FMLA and ADA Intersection Dangerous For Employers

With a growing number of ADA lawsuits connected to FMLA leave policies, employers must remain flexible and pay attention when setting their own internal strategies.

Wednesday, April 24, 2013
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In the recent past, there has been an uptick in EEOC charges related to the interplay between the Family and Medical Leave Act and the Americans with Disabilities Act. For employers, say legal experts, those numbers can mean only one thing: Unwanted litigation.

Yet, while the reasons for the increase in those FMLA/ADA-related cases may not be controllable by employers, there are steps they can take to help avoid being on the wrong end of an EEOC lawsuit.

"More cases are going to trial and more cases will settle for more money than they have in the past, partially resulting from the FMLA and ADA significantly intersecting," says Patrick Hicks, founding shareholder of the Las Vegas office at Littler Mendelson, the employment law firm.

For example, Hicks says, an employer may give an employee all the FMLA leave they are entitled to (maximum for non-military leave is 12 weeks, 26 for military). However, under the ADA an employer also has the obligation to reasonably accommodate a "disabled" employee. The employer may think just in terms of the FMLA and not consider ADA requirements, which can extend the FMLA leave. That is a critical mistake.

"If an employee has a serious health condition, it may or may not be a disability, but due to changes in the ADA in 2009, that's no longer the issue," he says.

Hicks is referring to the ADA Amendments Act of 2008, which amended the ADA and other disability nondiscrimination laws at the federal level. The ADAAA broadened the number and types of people who are protected under the ADA and other federal disability nondiscrimination laws.

According to Hicks, the ADAAA requires that courts interpreting the ADA and other federal disability nondiscrimination laws focus on whether the covered entity has discriminated, rather than whether the individual seeking the law's protection has an impairment that fits within the technical definition of the term "disability." Because the ADA Amendments Act expanded this definition to include more people, employers now have a harder time denying FMLA leave for employees who need it because they still can't return to work, due to their health status.

And, Hicks says, that's where the FMLA and ADA intersection emerges. Employees taking an FMLA leave who run out of leave time can make a claim that the ADA, which requires a reasonable accommodation by the employer, take over. In this case, a reasonable accommodation often is extended leave.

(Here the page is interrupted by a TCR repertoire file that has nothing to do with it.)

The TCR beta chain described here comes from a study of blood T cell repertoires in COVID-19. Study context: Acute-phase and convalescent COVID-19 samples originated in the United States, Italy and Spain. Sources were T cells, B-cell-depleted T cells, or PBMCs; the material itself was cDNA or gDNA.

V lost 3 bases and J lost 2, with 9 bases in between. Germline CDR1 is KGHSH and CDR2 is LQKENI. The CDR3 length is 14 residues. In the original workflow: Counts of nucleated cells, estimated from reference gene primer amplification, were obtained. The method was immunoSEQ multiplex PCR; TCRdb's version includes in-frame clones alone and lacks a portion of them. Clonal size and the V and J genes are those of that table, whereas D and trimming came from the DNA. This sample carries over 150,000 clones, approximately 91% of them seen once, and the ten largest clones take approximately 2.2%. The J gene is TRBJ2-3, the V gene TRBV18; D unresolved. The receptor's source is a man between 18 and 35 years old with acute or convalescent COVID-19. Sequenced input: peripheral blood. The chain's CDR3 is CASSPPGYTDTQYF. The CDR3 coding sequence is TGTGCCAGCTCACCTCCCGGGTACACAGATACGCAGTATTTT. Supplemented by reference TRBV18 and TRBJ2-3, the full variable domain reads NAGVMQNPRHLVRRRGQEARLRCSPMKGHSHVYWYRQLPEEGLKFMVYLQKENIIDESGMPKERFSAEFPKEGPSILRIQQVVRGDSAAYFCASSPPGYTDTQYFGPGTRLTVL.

The numbers bear out that there has been increased activity with AD-related cases. In 2008, there were 19,453 charges brought by the EEOC. In 2012, that number had jumped to 26,379. Hicks also notes that of all EEOC charges, 25 percent fall within the ADA.

"The bar has been lowered when it comes to a focus on reasonable accommodations," he says. As a result, ADA claims are more attractive, more difficult to get dismissed and settlement value has gone up.

In terms of disabilities and EEOC settlement stats, in 2007, 1.6 million people made ADA claims based on anxiety disorders. In 2012, that number was 6.4 million. Regarding back impairments, there were 3.8 million claims in 2007. In 2012, that number reached 10 million.

"I've always felt since the ADA was initially passed in 1990, it has been hijacked by the able-bodied community," Hicks says. "We are seeing so many ADA claims brought by individuals with temporary impairments and injuries, not the ones anticipated by the original ADA law."

In 2008, the courts were seeing the same thing, he adds. There were employees filing lawsuits who really were not disabled. But in 2008, Congress shifted the focus not on the disability but on what reasonable accommodations the employer can make and are making.

"The bar has been lowered on those claiming to be disabled," he says.

Nancy Leonard, an employment law expert and partner in the Kansas City office of Constangy, says that with the expansion of ADA in 2009, employers actually now can assume that "everyone has a disability," which makes it very difficult to manage requests for ADA accommodation.

"The courts and Congress have mandated that employers no longer consider if a person has an actual disability," Leonard says. "The question now is did the employer make a reasonable accommodation?"

Leonard, as both a paraplegic and a diabetic, speaks from personal experience.

"It's all kind of a mess right now," she says. "I happen to have a disability, the inability to walk. But diabetes is now considered a disability under the new expansion. The ADA includes such a broad number of people, everyone has a disability. We've gotten to that point, it seems.
"I defend employers and when they get sued, I find it frustrating to navigate this aspect of the ADA," she says.

Regarding the ADA and FMLA intersection, under the FMLA, someone can have a serious health condition and receive up to 12 weeks of unpaid leave. But at the end of the 12 weeks of leave, if they still can't come back, employers then need to determine if the ADA kicks in.